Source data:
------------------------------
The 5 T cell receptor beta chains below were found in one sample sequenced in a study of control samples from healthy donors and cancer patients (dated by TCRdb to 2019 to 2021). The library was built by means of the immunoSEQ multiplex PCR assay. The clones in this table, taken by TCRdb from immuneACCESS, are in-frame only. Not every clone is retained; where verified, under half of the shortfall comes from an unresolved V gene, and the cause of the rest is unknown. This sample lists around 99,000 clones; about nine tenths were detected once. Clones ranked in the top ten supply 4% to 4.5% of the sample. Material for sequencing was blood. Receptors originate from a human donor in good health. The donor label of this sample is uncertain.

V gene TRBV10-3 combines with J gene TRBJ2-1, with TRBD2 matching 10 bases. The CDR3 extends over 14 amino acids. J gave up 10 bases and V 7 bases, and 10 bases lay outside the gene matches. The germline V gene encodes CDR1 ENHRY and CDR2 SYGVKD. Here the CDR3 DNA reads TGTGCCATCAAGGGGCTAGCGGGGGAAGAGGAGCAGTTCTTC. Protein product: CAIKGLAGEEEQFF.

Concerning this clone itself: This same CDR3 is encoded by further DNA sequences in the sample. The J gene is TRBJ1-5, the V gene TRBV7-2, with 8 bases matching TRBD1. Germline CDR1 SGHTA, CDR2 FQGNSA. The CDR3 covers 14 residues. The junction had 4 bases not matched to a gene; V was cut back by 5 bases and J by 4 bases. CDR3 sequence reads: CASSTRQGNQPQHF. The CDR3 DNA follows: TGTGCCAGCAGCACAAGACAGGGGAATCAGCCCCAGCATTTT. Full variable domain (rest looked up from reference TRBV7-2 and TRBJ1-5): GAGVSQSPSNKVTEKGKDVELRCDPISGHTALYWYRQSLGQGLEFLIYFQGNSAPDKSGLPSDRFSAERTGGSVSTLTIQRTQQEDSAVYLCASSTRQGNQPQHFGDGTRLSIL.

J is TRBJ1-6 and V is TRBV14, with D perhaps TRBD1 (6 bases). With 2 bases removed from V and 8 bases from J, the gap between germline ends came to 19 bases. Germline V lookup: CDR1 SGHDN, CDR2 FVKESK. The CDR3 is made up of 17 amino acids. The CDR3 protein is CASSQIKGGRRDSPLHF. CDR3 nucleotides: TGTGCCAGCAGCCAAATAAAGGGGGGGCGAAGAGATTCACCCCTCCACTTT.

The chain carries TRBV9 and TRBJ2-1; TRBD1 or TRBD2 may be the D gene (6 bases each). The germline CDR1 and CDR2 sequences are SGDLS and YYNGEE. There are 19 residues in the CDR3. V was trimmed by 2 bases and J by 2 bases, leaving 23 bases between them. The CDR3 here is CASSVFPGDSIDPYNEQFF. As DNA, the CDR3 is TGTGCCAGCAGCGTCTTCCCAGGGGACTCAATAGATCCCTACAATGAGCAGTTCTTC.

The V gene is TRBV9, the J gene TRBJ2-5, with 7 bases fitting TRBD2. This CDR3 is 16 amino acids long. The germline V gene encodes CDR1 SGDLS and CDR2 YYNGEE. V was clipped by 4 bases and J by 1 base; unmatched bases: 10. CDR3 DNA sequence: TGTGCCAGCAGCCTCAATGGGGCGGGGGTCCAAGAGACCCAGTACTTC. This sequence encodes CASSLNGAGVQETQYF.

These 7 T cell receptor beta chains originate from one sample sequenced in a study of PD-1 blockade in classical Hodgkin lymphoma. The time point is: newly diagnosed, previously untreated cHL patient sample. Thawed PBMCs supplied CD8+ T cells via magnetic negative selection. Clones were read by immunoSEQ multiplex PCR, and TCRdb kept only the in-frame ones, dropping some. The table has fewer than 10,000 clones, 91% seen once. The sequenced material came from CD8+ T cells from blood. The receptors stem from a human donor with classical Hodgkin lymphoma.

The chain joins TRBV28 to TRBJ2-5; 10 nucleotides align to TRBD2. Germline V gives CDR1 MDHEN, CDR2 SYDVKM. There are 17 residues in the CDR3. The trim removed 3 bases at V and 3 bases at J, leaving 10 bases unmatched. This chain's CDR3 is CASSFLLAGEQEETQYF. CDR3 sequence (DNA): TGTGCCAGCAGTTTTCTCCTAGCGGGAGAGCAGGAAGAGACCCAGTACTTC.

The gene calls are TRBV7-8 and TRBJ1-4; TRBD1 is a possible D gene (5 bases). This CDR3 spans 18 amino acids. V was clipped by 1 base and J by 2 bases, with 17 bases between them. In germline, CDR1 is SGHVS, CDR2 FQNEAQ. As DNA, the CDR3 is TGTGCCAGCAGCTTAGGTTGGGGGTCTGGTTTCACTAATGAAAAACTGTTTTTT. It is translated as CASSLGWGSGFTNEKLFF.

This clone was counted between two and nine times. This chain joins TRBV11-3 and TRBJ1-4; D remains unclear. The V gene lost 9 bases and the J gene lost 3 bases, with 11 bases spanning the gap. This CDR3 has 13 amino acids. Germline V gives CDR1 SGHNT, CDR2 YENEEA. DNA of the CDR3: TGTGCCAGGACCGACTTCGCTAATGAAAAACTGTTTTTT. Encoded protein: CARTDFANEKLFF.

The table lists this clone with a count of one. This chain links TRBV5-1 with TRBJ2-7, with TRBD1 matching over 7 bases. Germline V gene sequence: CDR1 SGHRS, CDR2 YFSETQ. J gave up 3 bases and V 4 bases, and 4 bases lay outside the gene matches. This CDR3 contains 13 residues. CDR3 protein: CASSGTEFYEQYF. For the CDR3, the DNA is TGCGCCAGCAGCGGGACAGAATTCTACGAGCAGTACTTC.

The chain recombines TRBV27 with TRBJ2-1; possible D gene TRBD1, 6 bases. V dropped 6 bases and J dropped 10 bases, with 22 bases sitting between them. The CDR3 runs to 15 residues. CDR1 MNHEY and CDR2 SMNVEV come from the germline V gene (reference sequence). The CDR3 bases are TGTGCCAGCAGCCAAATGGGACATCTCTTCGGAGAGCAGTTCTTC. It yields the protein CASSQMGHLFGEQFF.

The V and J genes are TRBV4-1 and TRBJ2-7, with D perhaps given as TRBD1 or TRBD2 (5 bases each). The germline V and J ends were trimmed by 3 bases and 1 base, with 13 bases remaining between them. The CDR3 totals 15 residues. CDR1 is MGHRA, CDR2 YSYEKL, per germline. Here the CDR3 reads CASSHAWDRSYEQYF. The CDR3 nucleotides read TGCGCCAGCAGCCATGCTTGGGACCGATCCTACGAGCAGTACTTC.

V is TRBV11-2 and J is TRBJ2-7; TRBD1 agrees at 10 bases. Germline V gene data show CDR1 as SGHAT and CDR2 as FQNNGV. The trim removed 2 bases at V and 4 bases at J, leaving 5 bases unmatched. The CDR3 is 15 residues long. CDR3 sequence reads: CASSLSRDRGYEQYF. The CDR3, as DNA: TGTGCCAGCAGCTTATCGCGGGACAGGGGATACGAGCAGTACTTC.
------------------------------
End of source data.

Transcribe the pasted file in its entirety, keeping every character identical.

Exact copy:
The 5 T cell receptor beta chains below were found in one sample sequenced in a study of control samples from healthy donors and cancer patients (dated by TCRdb to 2019 to 2021). The library was built by means of the immunoSEQ multiplex PCR assay. The clones in this table, taken by TCRdb from immuneACCESS, are in-frame only. Not every clone is retained; where verified, under half of the shortfall comes from an unresolved V gene, and the cause of the rest is unknown. This sample lists around 99,000 clones; about nine tenths were detected once. Clones ranked in the top ten supply 4% to 4.5% of the sample. Material for sequencing was blood. Receptors originate from a human donor in good health. The donor label of this sample is uncertain.

V gene TRBV10-3 combines with J gene TRBJ2-1, with TRBD2 matching 10 bases. The CDR3 extends over 14 amino acids. J gave up 10 bases and V 7 bases, and 10 bases lay outside the gene matches. The germline V gene encodes CDR1 ENHRY and CDR2 SYGVKD. Here the CDR3 DNA reads TGTGCCATCAAGGGGCTAGCGGGGGAAGAGGAGCAGTTCTTC. Protein product: CAIKGLAGEEEQFF.

Concerning this clone itself: This same CDR3 is encoded by further DNA sequences in the sample. The J gene is TRBJ1-5, the V gene TRBV7-2, with 8 bases matching TRBD1. Germline CDR1 SGHTA, CDR2 FQGNSA. The CDR3 covers 14 residues. The junction had 4 bases not matched to a gene; V was cut back by 5 bases and J by 4 bases. CDR3 sequence reads: CASSTRQGNQPQHF. The CDR3 DNA follows: TGTGCCAGCAGCACAAGACAGGGGAATCAGCCCCAGCATTTT. Full variable domain (rest looked up from reference TRBV7-2 and TRBJ1-5): GAGVSQSPSNKVTEKGKDVELRCDPISGHTALYWYRQSLGQGLEFLIYFQGNSAPDKSGLPSDRFSAERTGGSVSTLTIQRTQQEDSAVYLCASSTRQGNQPQHFGDGTRLSIL.

J is TRBJ1-6 and V is TRBV14, with D perhaps TRBD1 (6 bases). With 2 bases removed from V and 8 bases from J, the gap between germline ends came to 19 bases. Germline V lookup: CDR1 SGHDN, CDR2 FVKESK. The CDR3 is made up of 17 amino acids. The CDR3 protein is CASSQIKGGRRDSPLHF. CDR3 nucleotides: TGTGCCAGCAGCCAAATAAAGGGGGGGCGAAGAGATTCACCCCTCCACTTT.

The chain carries TRBV9 and TRBJ2-1; TRBD1 or TRBD2 may be the D gene (6 bases each). The germline CDR1 and CDR2 sequences are SGDLS and YYNGEE. There are 19 residues in the CDR3. V was trimmed by 2 bases and J by 2 bases, leaving 23 bases between them. The CDR3 here is CASSVFPGDSIDPYNEQFF. As DNA, the CDR3 is TGTGCCAGCAGCGTCTTCCCAGGGGACTCAATAGATCCCTACAATGAGCAGTTCTTC.

The V gene is TRBV9, the J gene TRBJ2-5, with 7 bases fitting TRBD2. This CDR3 is 16 amino acids long. The germline V gene encodes CDR1 SGDLS and CDR2 YYNGEE. V was clipped by 4 bases and J by 1 base; unmatched bases: 10. CDR3 DNA sequence: TGTGCCAGCAGCCTCAATGGGGCGGGGGTCCAAGAGACCCAGTACTTC. This sequence encodes CASSLNGAGVQETQYF.

These 7 T cell receptor beta chains originate from one sample sequenced in a study of PD-1 blockade in classical Hodgkin lymphoma. The time point is: newly diagnosed, previously untreated cHL patient sample. Thawed PBMCs supplied CD8+ T cells via magnetic negative selection. Clones were read by immunoSEQ multiplex PCR, and TCRdb kept only the in-frame ones, dropping some. The table has fewer than 10,000 clones, 91% seen once. The sequenced material came from CD8+ T cells from blood. The receptors stem from a human donor with classical Hodgkin lymphoma.

The chain joins TRBV28 to TRBJ2-5; 10 nucleotides align to TRBD2. Germline V gives CDR1 MDHEN, CDR2 SYDVKM. There are 17 residues in the CDR3. The trim removed 3 bases at V and 3 bases at J, leaving 10 bases unmatched. This chain's CDR3 is CASSFLLAGEQEETQYF. CDR3 sequence (DNA): TGTGCCAGCAGTTTTCTCCTAGCGGGAGAGCAGGAAGAGACCCAGTACTTC.

The gene calls are TRBV7-8 and TRBJ1-4; TRBD1 is a possible D gene (5 bases). This CDR3 spans 18 amino acids. V was clipped by 1 base and J by 2 bases, with 17 bases between them. In germline, CDR1 is SGHVS, CDR2 FQNEAQ. As DNA, the CDR3 is TGTGCCAGCAGCTTAGGTTGGGGGTCTGGTTTCACTAATGAAAAACTGTTTTTT. It is translated as CASSLGWGSGFTNEKLFF.

This clone was counted between two and nine times. This chain joins TRBV11-3 and TRBJ1-4; D remains unclear. The V gene lost 9 bases and the J gene lost 3 bases, with 11 bases spanning the gap. This CDR3 has 13 amino acids. Germline V gives CDR1 SGHNT, CDR2 YENEEA. DNA of the CDR3: TGTGCCAGGACCGACTTCGCTAATGAAAAACTGTTTTTT. Encoded protein: CARTDFANEKLFF.

The table lists this clone with a count of one. This chain links TRBV5-1 with TRBJ2-7, with TRBD1 matching over 7 bases. Germline V gene sequence: CDR1 SGHRS, CDR2 YFSETQ. J gave up 3 bases and V 4 bases, and 4 bases lay outside the gene matches. This CDR3 contains 13 residues. CDR3 protein: CASSGTEFYEQYF. For the CDR3, the DNA is TGCGCCAGCAGCGGGACAGAATTCTACGAGCAGTACTTC.

The chain recombines TRBV27 with TRBJ2-1; possible D gene TRBD1, 6 bases. V dropped 6 bases and J dropped 10 bases, with 22 bases sitting between them. The CDR3 runs to 15 residues. CDR1 MNHEY and CDR2 SMNVEV come from the germline V gene (reference sequence). The CDR3 bases are TGTGCCAGCAGCCAAATGGGACATCTCTTCGGAGAGCAGTTCTTC. It yields the protein CASSQMGHLFGEQFF.

The V and J genes are TRBV4-1 and TRBJ2-7, with D perhaps given as TRBD1 or TRBD2 (5 bases each). The germline V and J ends were trimmed by 3 bases and 1 base, with 13 bases remaining between them. The CDR3 totals 15 residues. CDR1 is MGHRA, CDR2 YSYEKL, per germline. Here the CDR3 reads CASSHAWDRSYEQYF. The CDR3 nucleotides read TGCGCCAGCAGCCATGCTTGGGACCGATCCTACGAGCAGTACTTC.

V is TRBV11-2 and J is TRBJ2-7; TRBD1 agrees at 10 bases. Germline V gene data show CDR1 as SGHAT and CDR2 as FQNNGV. The trim removed 2 bases at V and 4 bases at J, leaving 5 bases unmatched. The CDR3 is 15 residues long. CDR3 sequence reads: CASSLSRDRGYEQYF. The CDR3, as DNA: TGTGCCAGCAGCTTATCGCGGGACAGGGGATACGAGCAGTACTTC.